Cite This Page:

Washington University in St. Louis. "Stomach cells naturally revert to stem cells." ScienceDaily. ScienceDaily, 10 October 2013. <www.sciencedaily.com/releases/2013/10/131010124349.htm>.
Washington University in St. Louis. (2013, October 10). Stomach cells naturally revert to stem cells. ScienceDaily. Retrieved March 31, 2015 from www.sciencedaily.com/releases/2013/10/131010124349.htm
Washington University in St. Louis. "Stomach cells naturally revert to stem cells." ScienceDaily. www.sciencedaily.com/releases/2013/10/131010124349.htm (accessed March 31, 2015).

Share This


More From ScienceDaily



More Health & Medicine News

Tuesday, March 31, 2015

Featured Research

from universities, journals, and other organizations


Featured Videos

from AP, Reuters, AFP, and other news services

Solitair Device Aims to Takes Guesswork out of Sun Safety

Solitair Device Aims to Takes Guesswork out of Sun Safety

Reuters - Innovations Video Online (Mar. 31, 2015) — The Solitair device aims to take the confusion out of how much sunlight we should expose our skin to. Small enough to be worn as a tie or hair clip, it monitors the user&apos;s sun exposure by taking into account their skin pigment, location and schedule. Matthew Stock reports. Video provided by Reuters
Powered by NewsLook.com
Soda, Salt and Sugar: The Next Generation of Taxes

Soda, Salt and Sugar: The Next Generation of Taxes

Washington Post (Mar. 30, 2015) — Denisa Livingston, a health advocate for the Dinι Community Advocacy Alliance, and the Post&apos;s Abby Phillip discuss efforts around the country to make unhealthy food choices hurt your wallet as much as your waistline. Video provided by Washington Post
Powered by NewsLook.com
UnitedHealth Buys Catamaran

UnitedHealth Buys Catamaran

Reuters - Business Video Online (Mar. 30, 2015) — The $12.8 billion merger will combine the U.S.&apos; third and fourth largest pharmacy benefit managers. Analysts say smaller PBMs could also merge. Fred Katayama reports. Video provided by Reuters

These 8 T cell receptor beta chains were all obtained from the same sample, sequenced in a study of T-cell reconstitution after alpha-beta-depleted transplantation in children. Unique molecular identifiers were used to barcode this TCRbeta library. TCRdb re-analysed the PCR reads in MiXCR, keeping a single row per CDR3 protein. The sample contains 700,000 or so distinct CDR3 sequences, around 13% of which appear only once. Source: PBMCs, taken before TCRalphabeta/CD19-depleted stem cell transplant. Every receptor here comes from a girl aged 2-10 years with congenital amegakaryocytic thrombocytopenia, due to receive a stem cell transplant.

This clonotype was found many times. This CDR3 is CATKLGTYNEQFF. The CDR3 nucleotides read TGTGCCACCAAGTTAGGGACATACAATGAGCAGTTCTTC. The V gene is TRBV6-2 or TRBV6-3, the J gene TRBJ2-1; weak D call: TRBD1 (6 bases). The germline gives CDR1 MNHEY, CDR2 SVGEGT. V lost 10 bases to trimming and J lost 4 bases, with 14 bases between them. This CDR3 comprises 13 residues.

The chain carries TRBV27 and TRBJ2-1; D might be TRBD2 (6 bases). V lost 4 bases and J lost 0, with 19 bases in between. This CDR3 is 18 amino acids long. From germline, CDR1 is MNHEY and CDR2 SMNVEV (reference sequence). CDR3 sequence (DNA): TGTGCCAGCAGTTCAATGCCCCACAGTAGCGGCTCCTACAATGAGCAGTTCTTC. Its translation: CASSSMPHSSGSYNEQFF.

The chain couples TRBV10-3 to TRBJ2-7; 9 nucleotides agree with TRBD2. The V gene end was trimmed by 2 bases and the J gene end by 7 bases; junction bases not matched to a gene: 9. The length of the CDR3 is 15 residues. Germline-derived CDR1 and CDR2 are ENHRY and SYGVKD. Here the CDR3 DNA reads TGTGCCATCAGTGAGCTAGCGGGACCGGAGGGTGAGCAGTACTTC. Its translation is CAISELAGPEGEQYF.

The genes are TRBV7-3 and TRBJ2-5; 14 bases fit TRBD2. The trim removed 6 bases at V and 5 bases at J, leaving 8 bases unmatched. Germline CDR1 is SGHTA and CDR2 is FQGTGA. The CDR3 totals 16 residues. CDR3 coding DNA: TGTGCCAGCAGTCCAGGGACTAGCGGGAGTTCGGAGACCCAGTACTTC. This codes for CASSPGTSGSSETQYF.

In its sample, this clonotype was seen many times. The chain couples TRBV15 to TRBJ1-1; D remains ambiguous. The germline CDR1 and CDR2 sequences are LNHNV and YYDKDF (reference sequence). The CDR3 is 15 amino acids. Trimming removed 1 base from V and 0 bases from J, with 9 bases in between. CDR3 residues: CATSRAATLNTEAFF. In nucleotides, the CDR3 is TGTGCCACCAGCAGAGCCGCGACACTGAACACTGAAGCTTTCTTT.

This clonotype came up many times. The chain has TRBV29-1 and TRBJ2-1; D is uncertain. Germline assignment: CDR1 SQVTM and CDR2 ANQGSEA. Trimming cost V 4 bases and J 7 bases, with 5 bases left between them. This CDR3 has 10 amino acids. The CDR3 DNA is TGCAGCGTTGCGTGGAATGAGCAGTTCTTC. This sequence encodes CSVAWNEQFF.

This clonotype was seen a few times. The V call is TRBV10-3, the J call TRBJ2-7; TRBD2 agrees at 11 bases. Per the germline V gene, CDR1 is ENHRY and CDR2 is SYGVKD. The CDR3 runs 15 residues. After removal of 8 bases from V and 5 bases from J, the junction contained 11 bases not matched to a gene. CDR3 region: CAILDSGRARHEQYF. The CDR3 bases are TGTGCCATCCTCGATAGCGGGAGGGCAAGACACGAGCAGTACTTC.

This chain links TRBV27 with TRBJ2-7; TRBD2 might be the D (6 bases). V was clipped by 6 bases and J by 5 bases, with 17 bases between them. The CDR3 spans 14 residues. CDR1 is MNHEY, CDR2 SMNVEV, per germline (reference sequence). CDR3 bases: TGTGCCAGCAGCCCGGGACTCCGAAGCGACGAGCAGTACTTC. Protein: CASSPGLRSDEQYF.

Powered by NewsLook.com
S. Leone in New Anti-Ebola Lockdown

S. Leone in New Anti-Ebola Lockdown

AFP (Mar. 28, 2015) — Sierra Leone imposed a three-day nationwide lockdown Friday for the second time in six months in a bid to prevent a resurgence of the deadly Ebola virus. Duration: 01:17 Video provided by AFP
Powered by NewsLook.com

Search ScienceDaily

Number of stories in archives: 140,361

Find with keyword(s):
 
Enter a keyword or phrase to search ScienceDaily for related topics and research stories.

Save/Print:
Share:  

Breaking News:

Strange & Offbeat Stories

 

Health & Medicine

Mind & Brain

Living & Well

In Other News

... from NewsDaily.com

Science News

Health News

Environment News

Technology News



Save/Print:
Share:  

Free Subscriptions


Get the latest science news with ScienceDaily's free email newsletters, updated daily and weekly. Or view hourly updated newsfeeds in your RSS reader:

Get Social & Mobile


Keep up to date with the latest news from ScienceDaily via social networks and mobile apps:

Have Feedback?


Tell us what you think of ScienceDaily -- we welcome both positive and negative comments. Have any problems using the site? Questions?
Mobile iPhone Android Web
Follow Facebook Twitter Google+
Subscribe RSS Feeds Email Newsletters
Latest Headlines Health & Medicine Mind & Brain Space & Time Matter & Energy Computers & Math Plants & Animals Earth & Climate Fossils & Ruins